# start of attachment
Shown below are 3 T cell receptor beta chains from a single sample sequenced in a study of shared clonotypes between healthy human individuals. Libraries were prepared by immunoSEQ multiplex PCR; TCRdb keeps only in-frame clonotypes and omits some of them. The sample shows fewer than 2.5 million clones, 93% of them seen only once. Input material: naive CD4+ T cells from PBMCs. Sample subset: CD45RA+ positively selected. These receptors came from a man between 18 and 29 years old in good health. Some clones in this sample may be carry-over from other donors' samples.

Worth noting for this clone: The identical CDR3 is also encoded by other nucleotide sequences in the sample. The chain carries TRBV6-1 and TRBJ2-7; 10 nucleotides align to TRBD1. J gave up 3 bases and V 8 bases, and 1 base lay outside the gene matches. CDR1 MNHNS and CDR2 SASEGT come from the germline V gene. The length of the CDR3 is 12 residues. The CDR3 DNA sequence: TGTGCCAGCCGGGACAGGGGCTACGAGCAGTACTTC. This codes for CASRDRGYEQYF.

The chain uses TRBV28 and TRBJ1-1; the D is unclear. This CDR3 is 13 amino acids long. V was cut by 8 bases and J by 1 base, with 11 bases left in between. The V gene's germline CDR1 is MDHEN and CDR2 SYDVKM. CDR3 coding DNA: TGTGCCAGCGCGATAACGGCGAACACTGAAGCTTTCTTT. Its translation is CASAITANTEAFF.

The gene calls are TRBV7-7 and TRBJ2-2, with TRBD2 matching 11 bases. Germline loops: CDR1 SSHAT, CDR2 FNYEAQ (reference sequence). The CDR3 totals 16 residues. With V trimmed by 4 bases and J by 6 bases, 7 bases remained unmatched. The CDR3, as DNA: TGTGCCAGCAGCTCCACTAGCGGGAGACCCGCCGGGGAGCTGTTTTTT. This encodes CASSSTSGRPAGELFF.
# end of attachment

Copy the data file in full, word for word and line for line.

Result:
Shown below are 3 T cell receptor beta chains from a single sample sequenced in a study of shared clonotypes between healthy human individuals. Libraries were prepared by immunoSEQ multiplex PCR; TCRdb keeps only in-frame clonotypes and omits some of them. The sample shows fewer than 2.5 million clones, 93% of them seen only once. Input material: naive CD4+ T cells from PBMCs. Sample subset: CD45RA+ positively selected. These receptors came from a man between 18 and 29 years old in good health. Some clones in this sample may be carry-over from other donors' samples.

Worth noting for this clone: The identical CDR3 is also encoded by other nucleotide sequences in the sample. The chain carries TRBV6-1 and TRBJ2-7; 10 nucleotides align to TRBD1. J gave up 3 bases and V 8 bases, and 1 base lay outside the gene matches. CDR1 MNHNS and CDR2 SASEGT come from the germline V gene. The length of the CDR3 is 12 residues. The CDR3 DNA sequence: TGTGCCAGCCGGGACAGGGGCTACGAGCAGTACTTC. This codes for CASRDRGYEQYF.

The chain uses TRBV28 and TRBJ1-1; the D is unclear. This CDR3 is 13 amino acids long. V was cut by 8 bases and J by 1 base, with 11 bases left in between. The V gene's germline CDR1 is MDHEN and CDR2 SYDVKM. CDR3 coding DNA: TGTGCCAGCGCGATAACGGCGAACACTGAAGCTTTCTTT. Its translation is CASAITANTEAFF.

The gene calls are TRBV7-7 and TRBJ2-2, with TRBD2 matching 11 bases. Germline loops: CDR1 SSHAT, CDR2 FNYEAQ (reference sequence). The CDR3 totals 16 residues. With V trimmed by 4 bases and J by 6 bases, 7 bases remained unmatched. The CDR3, as DNA: TGTGCCAGCAGCTCCACTAGCGGGAGACCCGCCGGGGAGCTGTTTTTT. This encodes CASSSTSGRPAGELFF.